Well, pioneering biologists studying various species discovered ingenious ways to distinguish individuals. Jaguars have unique spots.  Gorillas have unique nose prints. Dolphins have unique dorsal fins. By examining the shape, natural markings, scars and trailing edge, a dorsal may appear as distinct as a fingerprint. 

Of course dolphins don’t sit quietly at the surface while you study the intricacies of their dorsal patterns, so ID work is best done through photos. A good close-up photo allows us to visualize, even trace, the dorsal outline. Once we “know” this dolphin, we can often recognize it from a distance. We can then go back and look for it in other sighting photos and thus begin tracking its movements, as well as associations with fellow dolphins. It’s a tedious task, yet also exciting. Every sea of dorsal fins suddenly becomes an intriguing puzzle of who’s-who!

If you followed my facebook page, you may remember seeing a picture of a Bottlenose named Dorsal A. Dorsal A was the first dolphin Jorge and I recognized during our 2010 survey.  With a fully severed fin, it’s no surprise that Dorsal A stood out in the crowd. But variances are rarely so obvious. Here are a few more of Golfo Dulce’s Bottlenose dolphins to test your discerning eye:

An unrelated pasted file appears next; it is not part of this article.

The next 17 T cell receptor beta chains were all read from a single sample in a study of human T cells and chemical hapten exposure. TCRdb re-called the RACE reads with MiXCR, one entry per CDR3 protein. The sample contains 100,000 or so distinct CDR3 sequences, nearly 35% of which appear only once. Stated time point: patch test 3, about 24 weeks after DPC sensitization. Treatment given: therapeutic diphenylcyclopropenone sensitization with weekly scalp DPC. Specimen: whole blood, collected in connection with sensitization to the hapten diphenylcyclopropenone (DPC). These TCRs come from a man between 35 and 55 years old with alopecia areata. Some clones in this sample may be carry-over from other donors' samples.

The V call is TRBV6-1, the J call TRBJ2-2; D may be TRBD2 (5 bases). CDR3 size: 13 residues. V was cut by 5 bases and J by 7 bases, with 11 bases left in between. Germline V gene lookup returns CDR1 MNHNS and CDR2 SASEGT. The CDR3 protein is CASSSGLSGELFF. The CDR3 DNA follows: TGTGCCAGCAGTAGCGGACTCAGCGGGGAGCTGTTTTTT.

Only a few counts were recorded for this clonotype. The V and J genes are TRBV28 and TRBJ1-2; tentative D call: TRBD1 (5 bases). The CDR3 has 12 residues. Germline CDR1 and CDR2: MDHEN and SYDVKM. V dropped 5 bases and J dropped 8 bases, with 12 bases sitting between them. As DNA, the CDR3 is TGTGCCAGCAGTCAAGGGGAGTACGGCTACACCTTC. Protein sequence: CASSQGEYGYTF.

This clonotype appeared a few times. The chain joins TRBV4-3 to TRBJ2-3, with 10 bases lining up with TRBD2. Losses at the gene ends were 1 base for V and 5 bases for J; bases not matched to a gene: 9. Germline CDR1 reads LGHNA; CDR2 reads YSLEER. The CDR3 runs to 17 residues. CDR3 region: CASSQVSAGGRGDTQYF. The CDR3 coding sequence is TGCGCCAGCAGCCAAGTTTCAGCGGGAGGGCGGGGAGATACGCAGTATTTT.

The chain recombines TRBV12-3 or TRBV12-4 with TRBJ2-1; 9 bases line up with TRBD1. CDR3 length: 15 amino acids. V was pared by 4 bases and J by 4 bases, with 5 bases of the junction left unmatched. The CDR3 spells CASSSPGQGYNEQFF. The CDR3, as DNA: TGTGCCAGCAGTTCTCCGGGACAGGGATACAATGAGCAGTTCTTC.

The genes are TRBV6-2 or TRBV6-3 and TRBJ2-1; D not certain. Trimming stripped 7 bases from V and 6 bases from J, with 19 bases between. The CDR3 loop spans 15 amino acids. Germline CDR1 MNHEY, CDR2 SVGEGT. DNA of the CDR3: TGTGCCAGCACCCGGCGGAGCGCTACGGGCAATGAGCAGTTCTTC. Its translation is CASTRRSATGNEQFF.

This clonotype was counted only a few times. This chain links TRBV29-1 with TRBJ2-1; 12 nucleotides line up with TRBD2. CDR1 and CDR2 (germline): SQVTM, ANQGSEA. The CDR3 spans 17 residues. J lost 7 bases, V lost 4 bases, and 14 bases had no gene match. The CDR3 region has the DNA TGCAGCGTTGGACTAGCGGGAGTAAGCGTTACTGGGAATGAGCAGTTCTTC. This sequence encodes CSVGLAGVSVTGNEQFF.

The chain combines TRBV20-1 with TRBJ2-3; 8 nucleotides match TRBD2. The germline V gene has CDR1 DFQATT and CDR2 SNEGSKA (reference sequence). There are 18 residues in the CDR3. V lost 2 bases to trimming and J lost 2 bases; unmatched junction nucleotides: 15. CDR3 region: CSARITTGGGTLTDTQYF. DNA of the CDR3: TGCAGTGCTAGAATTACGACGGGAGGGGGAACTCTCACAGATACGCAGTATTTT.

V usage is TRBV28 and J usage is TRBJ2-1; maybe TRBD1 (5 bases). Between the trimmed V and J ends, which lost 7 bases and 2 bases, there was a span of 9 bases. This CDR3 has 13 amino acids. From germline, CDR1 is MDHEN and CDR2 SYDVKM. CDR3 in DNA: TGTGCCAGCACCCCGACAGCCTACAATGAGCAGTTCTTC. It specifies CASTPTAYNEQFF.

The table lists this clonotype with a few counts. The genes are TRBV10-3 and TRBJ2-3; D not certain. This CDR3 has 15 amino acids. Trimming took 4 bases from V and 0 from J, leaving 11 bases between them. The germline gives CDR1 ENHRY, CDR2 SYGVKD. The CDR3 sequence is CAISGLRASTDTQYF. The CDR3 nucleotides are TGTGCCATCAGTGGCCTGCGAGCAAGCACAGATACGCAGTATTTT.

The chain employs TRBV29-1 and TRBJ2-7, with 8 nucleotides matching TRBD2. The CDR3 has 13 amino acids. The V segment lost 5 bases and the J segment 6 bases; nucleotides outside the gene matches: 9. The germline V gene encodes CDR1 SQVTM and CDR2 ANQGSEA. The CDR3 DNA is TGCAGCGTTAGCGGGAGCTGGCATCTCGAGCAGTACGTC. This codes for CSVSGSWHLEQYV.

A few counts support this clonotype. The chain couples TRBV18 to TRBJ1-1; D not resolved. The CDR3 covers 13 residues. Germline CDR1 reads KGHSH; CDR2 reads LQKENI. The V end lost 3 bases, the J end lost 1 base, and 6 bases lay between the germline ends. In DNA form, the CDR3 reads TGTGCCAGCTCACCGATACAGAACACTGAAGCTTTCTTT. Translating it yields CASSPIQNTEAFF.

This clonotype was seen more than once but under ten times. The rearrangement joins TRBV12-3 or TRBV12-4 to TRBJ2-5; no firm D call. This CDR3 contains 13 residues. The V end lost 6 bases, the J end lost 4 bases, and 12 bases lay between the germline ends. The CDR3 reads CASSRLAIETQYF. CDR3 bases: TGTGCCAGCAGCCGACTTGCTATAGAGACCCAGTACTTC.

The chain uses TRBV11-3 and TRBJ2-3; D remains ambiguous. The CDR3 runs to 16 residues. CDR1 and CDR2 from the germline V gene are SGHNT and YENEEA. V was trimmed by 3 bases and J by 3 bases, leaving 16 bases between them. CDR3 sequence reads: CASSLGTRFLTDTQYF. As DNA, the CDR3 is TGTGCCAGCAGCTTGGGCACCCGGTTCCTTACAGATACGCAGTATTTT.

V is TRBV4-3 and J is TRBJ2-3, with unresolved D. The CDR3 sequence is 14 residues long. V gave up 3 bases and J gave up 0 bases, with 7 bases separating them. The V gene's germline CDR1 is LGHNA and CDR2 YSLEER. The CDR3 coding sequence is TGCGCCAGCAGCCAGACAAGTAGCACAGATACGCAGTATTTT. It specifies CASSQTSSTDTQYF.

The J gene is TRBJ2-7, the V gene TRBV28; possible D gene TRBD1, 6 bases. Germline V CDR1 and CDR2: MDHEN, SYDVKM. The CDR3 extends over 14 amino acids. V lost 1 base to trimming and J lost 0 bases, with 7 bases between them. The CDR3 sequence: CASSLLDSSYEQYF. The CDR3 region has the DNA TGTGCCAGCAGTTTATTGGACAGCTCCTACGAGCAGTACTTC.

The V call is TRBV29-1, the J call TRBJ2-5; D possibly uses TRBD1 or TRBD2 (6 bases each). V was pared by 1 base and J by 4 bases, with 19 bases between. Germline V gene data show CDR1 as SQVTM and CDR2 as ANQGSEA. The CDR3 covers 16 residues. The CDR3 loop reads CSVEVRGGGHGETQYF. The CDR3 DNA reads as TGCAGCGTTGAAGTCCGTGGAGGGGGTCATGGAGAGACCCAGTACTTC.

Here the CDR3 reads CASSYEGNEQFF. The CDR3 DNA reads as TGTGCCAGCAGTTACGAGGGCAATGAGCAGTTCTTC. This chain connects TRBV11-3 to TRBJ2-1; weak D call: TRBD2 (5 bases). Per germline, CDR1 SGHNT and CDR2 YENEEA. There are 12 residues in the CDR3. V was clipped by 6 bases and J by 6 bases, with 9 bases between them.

There are similarities. But take note of EVERY mark—especially nicks and notches in the trailing edge that could be seen from either side. Would you recognize these individuals if you saw them again? With side-by-side photos, I suppose you would.

Okay, so now you are probably wondering, why go to so much trouble?